Floor plan home gym

Can You Put a Home Gym Upstairs on the Second Floor?

Gym equipment is, as you might know, usually quite heavy. Many aspiring home gym owners therefor asks themsemselves wether it’s possible to use this type of equipment on the second floor of the house, without risking damaging the building or – even worse – the weight of the stuff making it come crashing down to the floor below.

So can you put a home gym upstairs? Yes, it s quite possible to have a home gym on the second floor, for example a treadmill upstairs from the bottom floor, or a weight room on the second floor. However, this will depend on several factors.

In this article I will discuss this topic in-depth to give you an idea of wether you should be able to put your weight room and/or treadmill on the second floor.

Also see my top picks when it comes to home gym treadmills under $500.

Having a weight room or treadmill on the second floor

A home gym is one of the best investments you can make when working toward your own fitness and health. It allows you to workout at home instead of going to the local gym or subscribing to an expensive gym membership. And since you no longer need to go to the gym, it will be hard to convince yourself against exercising simply because it’s cold out, or procrastinating the workout because you have to indulge in something delicious.

But when planning to put a home gym, you’re suddenly not sure where you should set up your home gym. And since the only space left in your home is the second floor, you are left wondering: “Can I put a home gym upstairs?”. Stay tuned as I try and answer this question.

Is it Ok to Put a Home Gym Upstairs?

The answer to this question will depend on a number of factors. These include the following:

How Much Weight Can the Floor Support?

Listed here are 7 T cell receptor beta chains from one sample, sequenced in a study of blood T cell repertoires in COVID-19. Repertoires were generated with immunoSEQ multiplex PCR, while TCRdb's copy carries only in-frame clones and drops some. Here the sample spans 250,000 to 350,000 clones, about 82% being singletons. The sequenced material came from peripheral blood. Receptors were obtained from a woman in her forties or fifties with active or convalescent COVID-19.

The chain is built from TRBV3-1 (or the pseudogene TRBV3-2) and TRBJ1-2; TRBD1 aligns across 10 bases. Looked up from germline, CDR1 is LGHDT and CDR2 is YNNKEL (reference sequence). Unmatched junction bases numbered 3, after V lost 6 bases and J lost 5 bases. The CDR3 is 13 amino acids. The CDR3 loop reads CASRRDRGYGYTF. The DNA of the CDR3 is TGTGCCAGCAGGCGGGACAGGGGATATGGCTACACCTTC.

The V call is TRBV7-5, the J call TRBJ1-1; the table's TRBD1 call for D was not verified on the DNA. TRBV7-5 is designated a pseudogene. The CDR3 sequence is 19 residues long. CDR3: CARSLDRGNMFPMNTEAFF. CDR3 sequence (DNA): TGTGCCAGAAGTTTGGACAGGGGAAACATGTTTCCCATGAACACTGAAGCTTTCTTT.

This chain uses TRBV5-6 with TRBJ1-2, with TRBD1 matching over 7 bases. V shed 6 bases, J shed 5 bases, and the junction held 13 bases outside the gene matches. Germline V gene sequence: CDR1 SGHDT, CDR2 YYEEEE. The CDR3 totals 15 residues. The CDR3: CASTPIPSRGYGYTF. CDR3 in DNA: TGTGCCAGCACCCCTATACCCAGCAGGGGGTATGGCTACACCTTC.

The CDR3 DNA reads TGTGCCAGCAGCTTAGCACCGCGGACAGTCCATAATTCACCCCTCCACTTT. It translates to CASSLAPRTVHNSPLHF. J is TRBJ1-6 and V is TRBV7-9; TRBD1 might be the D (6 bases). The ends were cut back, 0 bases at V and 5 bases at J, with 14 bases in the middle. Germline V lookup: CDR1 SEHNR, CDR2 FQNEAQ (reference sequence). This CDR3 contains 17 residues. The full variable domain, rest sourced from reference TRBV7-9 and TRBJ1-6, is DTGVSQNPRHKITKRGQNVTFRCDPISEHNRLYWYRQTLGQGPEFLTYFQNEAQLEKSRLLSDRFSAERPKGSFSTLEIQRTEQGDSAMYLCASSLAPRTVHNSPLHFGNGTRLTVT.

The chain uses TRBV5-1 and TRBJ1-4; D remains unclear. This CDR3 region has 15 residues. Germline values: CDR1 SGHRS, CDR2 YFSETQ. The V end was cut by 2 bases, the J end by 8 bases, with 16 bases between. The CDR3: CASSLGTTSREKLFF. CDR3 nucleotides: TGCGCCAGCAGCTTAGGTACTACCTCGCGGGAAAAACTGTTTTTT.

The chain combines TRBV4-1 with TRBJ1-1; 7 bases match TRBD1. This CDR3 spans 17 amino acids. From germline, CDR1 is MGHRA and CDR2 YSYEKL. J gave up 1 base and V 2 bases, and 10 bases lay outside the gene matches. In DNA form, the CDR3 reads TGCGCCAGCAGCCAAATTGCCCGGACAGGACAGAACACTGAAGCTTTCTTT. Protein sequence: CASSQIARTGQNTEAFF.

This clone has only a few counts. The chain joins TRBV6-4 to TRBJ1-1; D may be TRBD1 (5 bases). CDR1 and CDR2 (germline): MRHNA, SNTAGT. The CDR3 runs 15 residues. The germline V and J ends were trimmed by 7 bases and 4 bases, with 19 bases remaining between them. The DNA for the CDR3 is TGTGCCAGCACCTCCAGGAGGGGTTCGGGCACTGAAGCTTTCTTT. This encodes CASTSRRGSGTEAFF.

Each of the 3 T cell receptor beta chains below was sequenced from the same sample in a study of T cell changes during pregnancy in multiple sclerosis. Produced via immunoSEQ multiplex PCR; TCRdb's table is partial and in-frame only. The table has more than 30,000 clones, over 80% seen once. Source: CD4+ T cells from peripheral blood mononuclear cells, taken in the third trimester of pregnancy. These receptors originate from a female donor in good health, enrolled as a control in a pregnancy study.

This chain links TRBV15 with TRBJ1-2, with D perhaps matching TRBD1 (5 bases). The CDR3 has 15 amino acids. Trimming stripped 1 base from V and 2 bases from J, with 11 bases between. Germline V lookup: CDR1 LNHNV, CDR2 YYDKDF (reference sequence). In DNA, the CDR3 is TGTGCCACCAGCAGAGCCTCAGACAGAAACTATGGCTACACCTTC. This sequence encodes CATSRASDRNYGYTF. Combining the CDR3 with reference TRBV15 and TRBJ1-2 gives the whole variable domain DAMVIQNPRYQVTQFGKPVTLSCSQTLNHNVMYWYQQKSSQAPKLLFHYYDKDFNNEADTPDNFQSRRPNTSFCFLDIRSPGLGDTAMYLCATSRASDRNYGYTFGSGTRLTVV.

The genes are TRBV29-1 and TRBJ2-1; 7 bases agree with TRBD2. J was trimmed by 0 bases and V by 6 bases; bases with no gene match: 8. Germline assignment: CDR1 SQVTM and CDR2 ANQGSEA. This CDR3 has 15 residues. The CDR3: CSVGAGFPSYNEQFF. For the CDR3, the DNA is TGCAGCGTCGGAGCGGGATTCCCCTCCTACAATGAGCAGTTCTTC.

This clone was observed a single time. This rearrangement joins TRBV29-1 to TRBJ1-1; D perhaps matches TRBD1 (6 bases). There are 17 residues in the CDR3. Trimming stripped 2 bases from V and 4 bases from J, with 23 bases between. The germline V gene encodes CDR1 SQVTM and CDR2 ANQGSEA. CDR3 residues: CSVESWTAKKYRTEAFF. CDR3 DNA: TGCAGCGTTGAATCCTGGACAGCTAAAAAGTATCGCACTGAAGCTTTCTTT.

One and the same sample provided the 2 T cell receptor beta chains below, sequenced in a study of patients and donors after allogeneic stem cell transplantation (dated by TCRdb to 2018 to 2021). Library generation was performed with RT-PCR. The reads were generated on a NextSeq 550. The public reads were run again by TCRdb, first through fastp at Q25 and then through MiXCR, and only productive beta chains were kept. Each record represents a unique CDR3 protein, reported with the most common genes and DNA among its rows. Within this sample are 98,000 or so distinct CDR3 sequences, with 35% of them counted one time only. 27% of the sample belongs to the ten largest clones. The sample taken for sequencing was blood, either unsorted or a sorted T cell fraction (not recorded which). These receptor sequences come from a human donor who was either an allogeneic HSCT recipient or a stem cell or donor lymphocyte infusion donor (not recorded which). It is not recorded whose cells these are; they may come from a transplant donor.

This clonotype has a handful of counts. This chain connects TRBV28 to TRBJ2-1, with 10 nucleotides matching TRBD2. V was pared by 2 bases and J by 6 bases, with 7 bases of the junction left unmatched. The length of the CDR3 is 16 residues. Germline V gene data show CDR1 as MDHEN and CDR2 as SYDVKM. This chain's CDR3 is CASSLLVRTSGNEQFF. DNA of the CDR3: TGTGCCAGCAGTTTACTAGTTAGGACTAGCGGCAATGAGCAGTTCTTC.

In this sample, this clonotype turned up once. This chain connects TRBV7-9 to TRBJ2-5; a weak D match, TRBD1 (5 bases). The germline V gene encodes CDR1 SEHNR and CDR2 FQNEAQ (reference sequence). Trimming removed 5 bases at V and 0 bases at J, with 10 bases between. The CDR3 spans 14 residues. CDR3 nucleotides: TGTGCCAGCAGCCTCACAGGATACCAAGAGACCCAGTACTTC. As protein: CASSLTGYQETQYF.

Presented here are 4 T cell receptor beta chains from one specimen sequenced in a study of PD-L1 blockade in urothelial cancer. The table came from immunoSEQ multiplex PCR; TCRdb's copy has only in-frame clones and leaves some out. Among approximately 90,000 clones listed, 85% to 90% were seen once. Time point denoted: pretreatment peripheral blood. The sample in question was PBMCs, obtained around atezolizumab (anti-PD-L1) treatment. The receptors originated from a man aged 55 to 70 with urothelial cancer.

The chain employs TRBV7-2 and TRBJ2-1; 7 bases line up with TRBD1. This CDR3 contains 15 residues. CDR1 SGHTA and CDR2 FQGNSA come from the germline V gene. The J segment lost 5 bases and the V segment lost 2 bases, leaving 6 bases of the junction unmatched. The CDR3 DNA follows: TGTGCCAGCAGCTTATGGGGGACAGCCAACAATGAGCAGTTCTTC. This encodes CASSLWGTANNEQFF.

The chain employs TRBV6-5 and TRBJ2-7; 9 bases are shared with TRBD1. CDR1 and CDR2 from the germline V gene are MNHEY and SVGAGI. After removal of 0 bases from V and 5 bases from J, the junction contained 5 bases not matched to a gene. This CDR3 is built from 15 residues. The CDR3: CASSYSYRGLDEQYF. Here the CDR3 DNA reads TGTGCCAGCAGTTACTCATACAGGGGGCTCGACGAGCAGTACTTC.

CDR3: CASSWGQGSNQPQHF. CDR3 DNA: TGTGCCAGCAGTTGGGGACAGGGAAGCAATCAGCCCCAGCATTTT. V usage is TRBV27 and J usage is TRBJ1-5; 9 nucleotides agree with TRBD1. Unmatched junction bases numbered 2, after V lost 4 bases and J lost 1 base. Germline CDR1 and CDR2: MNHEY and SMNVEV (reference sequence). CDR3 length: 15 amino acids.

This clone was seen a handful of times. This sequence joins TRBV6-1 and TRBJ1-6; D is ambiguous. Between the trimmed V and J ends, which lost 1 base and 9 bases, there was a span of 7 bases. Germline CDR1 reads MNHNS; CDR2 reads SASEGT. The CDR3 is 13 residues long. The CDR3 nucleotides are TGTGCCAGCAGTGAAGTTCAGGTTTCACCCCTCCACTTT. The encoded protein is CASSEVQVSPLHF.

When considering the amount of weight your second floor can safely hold, the most important factor to consider is known as a “live load”. This refers to the weight of items, people and everything else the floor is supposed to bear.

Additionally, it is going to depend on the structure of the weight room on second floor. However, a well built second floor should safely hold 50 lbs per sq ft. This means that on a floor that is 100 sq feet, 5,000 lbs would be required before the floor undergoes any sort of structural damage. This means you don’t have to worry about unexpectedly crashing into your neighbor’s room downstairs.

If you are still worried, there are a number of things you can do to reduce the risk involved. If you are familiar with the building, you can try setting up your treadmill upstairs directly above a floor joist for enhanced weight-supporting capacity. On the other hand, you may want to set up the gym equipment on top on a weight-bearing wall.

Alternatively, you could choose a light piece of equipment. Similarly, it is unlikely that even the heaviest treadmill upstairs will be too heavy for the floor to hold, whether you live in a traditional apartment or an ordinary house. However, lighter pieces of gym equipment are much easier to set up.

On the other hand, you don’t want to feel anxious whenever you are exercising in your home gym on second floor.


Gyms need proper ventilation in order to allow you to take in deep breaths while exercising. Upstairs rooms are more reliable since they usually have big windows and higher ceilings. Besides, gyms should be designed with separate ventilation units in addition to those that are joined to other parts of the house.